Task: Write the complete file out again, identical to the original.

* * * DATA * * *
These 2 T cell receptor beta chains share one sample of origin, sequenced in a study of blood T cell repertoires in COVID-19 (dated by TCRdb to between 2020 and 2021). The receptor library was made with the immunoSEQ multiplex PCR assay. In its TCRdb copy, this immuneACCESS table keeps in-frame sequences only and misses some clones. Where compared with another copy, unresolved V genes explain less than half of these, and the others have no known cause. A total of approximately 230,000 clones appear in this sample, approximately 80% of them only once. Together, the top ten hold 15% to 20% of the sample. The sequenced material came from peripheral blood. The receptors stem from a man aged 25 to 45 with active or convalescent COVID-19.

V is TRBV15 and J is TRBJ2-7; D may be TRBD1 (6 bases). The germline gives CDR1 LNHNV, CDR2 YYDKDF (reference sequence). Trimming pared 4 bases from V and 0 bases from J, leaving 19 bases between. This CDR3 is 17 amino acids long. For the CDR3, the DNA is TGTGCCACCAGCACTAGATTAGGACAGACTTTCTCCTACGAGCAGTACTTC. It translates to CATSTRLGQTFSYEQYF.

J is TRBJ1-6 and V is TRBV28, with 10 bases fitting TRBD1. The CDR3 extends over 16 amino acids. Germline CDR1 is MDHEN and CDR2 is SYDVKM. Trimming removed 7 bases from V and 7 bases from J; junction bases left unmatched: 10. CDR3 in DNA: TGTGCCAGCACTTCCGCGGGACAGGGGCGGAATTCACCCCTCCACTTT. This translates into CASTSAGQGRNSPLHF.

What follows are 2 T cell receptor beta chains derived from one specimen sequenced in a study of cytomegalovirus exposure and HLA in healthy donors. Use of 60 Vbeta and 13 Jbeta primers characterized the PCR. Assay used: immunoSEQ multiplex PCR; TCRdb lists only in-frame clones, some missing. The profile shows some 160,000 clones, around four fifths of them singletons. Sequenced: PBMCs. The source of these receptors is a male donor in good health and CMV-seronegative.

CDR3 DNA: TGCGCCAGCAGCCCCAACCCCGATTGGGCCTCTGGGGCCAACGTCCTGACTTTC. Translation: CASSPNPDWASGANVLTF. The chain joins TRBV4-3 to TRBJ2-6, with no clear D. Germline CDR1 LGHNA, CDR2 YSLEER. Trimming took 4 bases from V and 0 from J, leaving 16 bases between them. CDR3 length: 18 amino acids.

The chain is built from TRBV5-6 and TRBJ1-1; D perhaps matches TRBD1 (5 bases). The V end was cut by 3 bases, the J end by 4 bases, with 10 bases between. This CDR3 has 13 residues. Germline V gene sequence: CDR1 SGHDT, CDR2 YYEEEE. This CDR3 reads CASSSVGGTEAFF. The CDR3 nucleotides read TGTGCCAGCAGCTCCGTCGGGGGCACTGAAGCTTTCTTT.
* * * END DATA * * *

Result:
These 2 T cell receptor beta chains share one sample of origin, sequenced in a study of blood T cell repertoires in COVID-19 (dated by TCRdb to between 2020 and 2021). The receptor library was made with the immunoSEQ multiplex PCR assay. In its TCRdb copy, this immuneACCESS table keeps in-frame sequences only and misses some clones. Where compared with another copy, unresolved V genes explain less than half of these, and the others have no known cause. A total of approximately 230,000 clones appear in this sample, approximately 80% of them only once. Together, the top ten hold 15% to 20% of the sample. The sequenced material came from peripheral blood. The receptors stem from a man aged 25 to 45 with active or convalescent COVID-19.

V is TRBV15 and J is TRBJ2-7; D may be TRBD1 (6 bases). The germline gives CDR1 LNHNV, CDR2 YYDKDF (reference sequence). Trimming pared 4 bases from V and 0 bases from J, leaving 19 bases between. This CDR3 is 17 amino acids long. For the CDR3, the DNA is TGTGCCACCAGCACTAGATTAGGACAGACTTTCTCCTACGAGCAGTACTTC. It translates to CATSTRLGQTFSYEQYF.

J is TRBJ1-6 and V is TRBV28, with 10 bases fitting TRBD1. The CDR3 extends over 16 amino acids. Germline CDR1 is MDHEN and CDR2 is SYDVKM. Trimming removed 7 bases from V and 7 bases from J; junction bases left unmatched: 10. CDR3 in DNA: TGTGCCAGCACTTCCGCGGGACAGGGGCGGAATTCACCCCTCCACTTT. This translates into CASTSAGQGRNSPLHF.

What follows are 2 T cell receptor beta chains derived from one specimen sequenced in a study of cytomegalovirus exposure and HLA in healthy donors. Use of 60 Vbeta and 13 Jbeta primers characterized the PCR. Assay used: immunoSEQ multiplex PCR; TCRdb lists only in-frame clones, some missing. The profile shows some 160,000 clones, around four fifths of them singletons. Sequenced: PBMCs. The source of these receptors is a male donor in good health and CMV-seronegative.

CDR3 DNA: TGCGCCAGCAGCCCCAACCCCGATTGGGCCTCTGGGGCCAACGTCCTGACTTTC. Translation: CASSPNPDWASGANVLTF. The chain joins TRBV4-3 to TRBJ2-6, with no clear D. Germline CDR1 LGHNA, CDR2 YSLEER. Trimming took 4 bases from V and 0 from J, leaving 16 bases between them. CDR3 length: 18 amino acids.

The chain is built from TRBV5-6 and TRBJ1-1; D perhaps matches TRBD1 (5 bases). The V end was cut by 3 bases, the J end by 4 bases, with 10 bases between. This CDR3 has 13 residues. Germline V gene sequence: CDR1 SGHDT, CDR2 YYEEEE. This CDR3 reads CASSSVGGTEAFF. The CDR3 nucleotides read TGTGCCAGCAGCTCCGTCGGGGGCACTGAAGCTTTCTTT.